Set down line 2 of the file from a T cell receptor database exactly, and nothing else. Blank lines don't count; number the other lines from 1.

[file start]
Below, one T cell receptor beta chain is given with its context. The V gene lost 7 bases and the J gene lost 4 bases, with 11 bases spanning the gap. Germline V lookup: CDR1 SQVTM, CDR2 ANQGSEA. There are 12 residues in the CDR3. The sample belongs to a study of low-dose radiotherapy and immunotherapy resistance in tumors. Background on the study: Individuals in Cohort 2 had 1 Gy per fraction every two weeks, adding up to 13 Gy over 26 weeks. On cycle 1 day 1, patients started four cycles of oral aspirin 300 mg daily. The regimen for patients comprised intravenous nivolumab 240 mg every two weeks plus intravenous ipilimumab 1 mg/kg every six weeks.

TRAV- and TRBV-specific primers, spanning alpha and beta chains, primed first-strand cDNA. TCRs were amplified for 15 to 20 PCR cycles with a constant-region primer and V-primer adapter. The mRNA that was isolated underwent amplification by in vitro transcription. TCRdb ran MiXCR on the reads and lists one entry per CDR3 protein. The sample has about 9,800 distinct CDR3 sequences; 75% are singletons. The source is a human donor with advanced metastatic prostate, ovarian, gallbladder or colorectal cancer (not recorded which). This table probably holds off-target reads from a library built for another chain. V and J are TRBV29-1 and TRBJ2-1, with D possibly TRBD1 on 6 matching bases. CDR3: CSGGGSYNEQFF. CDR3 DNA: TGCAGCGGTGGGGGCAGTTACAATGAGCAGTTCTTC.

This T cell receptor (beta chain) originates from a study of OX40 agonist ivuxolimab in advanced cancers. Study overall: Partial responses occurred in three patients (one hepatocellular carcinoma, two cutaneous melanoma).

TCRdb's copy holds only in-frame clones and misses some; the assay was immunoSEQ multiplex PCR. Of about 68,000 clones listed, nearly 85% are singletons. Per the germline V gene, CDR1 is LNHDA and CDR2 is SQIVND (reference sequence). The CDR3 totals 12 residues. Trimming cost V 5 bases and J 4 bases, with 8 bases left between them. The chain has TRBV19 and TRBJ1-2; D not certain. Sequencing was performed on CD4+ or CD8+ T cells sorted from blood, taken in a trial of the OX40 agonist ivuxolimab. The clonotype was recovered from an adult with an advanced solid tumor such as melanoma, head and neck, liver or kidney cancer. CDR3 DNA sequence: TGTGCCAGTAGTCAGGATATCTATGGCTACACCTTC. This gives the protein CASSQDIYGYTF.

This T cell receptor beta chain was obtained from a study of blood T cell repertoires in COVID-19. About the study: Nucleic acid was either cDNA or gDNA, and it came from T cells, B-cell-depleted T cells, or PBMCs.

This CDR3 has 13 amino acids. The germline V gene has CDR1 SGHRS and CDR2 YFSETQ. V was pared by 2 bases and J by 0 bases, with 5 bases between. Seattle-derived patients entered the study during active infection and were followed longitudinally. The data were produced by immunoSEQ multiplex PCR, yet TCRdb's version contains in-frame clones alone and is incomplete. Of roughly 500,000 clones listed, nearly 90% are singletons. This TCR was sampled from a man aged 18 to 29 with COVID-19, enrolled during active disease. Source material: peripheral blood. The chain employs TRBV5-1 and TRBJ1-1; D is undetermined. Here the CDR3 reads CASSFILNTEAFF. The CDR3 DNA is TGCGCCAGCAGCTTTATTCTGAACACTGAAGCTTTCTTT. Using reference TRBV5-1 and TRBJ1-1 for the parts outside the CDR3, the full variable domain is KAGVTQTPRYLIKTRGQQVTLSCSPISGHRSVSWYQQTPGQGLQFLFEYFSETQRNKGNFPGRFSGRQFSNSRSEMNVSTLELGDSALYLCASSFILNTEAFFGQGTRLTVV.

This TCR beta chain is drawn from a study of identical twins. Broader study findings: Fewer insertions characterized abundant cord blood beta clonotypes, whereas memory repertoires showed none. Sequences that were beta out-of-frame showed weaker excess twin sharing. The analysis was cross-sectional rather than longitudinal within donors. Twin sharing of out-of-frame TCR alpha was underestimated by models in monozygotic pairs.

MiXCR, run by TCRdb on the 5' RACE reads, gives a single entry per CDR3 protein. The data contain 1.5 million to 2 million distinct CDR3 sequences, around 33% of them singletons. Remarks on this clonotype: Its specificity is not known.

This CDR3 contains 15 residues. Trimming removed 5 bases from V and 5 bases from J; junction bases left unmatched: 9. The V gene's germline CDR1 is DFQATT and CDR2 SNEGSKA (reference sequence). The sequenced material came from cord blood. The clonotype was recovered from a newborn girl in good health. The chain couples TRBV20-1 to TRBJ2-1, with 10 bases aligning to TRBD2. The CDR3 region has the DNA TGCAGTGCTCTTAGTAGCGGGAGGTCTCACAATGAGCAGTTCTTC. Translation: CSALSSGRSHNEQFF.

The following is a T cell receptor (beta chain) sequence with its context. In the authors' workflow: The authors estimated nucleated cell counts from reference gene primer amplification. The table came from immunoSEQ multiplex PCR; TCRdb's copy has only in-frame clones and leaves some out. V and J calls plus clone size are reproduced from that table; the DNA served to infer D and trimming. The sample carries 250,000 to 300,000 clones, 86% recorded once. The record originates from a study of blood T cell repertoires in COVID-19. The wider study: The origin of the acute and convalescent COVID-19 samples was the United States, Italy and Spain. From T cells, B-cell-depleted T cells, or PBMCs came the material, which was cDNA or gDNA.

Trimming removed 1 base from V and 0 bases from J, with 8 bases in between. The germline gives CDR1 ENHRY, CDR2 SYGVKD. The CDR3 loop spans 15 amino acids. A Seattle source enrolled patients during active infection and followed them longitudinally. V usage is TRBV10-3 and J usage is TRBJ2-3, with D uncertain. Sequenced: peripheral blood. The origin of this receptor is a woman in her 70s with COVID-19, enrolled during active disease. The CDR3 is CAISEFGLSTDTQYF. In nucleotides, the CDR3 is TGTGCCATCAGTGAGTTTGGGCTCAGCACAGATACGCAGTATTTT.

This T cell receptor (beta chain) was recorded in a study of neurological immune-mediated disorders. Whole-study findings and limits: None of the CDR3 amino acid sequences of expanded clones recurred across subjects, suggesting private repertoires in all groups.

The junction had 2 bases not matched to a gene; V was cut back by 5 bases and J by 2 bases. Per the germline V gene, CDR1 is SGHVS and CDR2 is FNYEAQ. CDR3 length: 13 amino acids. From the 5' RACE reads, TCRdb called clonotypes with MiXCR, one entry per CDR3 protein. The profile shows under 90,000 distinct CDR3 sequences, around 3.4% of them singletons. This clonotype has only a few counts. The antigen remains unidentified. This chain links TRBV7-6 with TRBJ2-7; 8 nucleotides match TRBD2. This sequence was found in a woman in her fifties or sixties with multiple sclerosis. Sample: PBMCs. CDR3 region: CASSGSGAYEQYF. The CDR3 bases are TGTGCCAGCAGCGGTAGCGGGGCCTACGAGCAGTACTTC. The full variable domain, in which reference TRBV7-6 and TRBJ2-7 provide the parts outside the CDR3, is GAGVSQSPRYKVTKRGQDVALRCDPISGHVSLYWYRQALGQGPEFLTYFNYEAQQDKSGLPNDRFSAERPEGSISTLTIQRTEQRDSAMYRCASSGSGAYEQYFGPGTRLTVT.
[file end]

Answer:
TRAV- and TRBV-specific primers, spanning alpha and beta chains, primed first-strand cDNA. TCRs were amplified for 15 to 20 PCR cycles with a constant-region primer and V-primer adapter. The mRNA that was isolated underwent amplification by in vitro transcription. TCRdb ran MiXCR on the reads and lists one entry per CDR3 protein. The sample has about 9,800 distinct CDR3 sequences; 75% are singletons. The source is a human donor with advanced metastatic prostate, ovarian, gallbladder or colorectal cancer (not recorded which). This table probably holds off-target reads from a library built for another chain. V and J are TRBV29-1 and TRBJ2-1, with D possibly TRBD1 on 6 matching bases. CDR3: CSGGGSYNEQFF. CDR3 DNA: TGCAGCGGTGGGGGCAGTTACAATGAGCAGTTCTTC.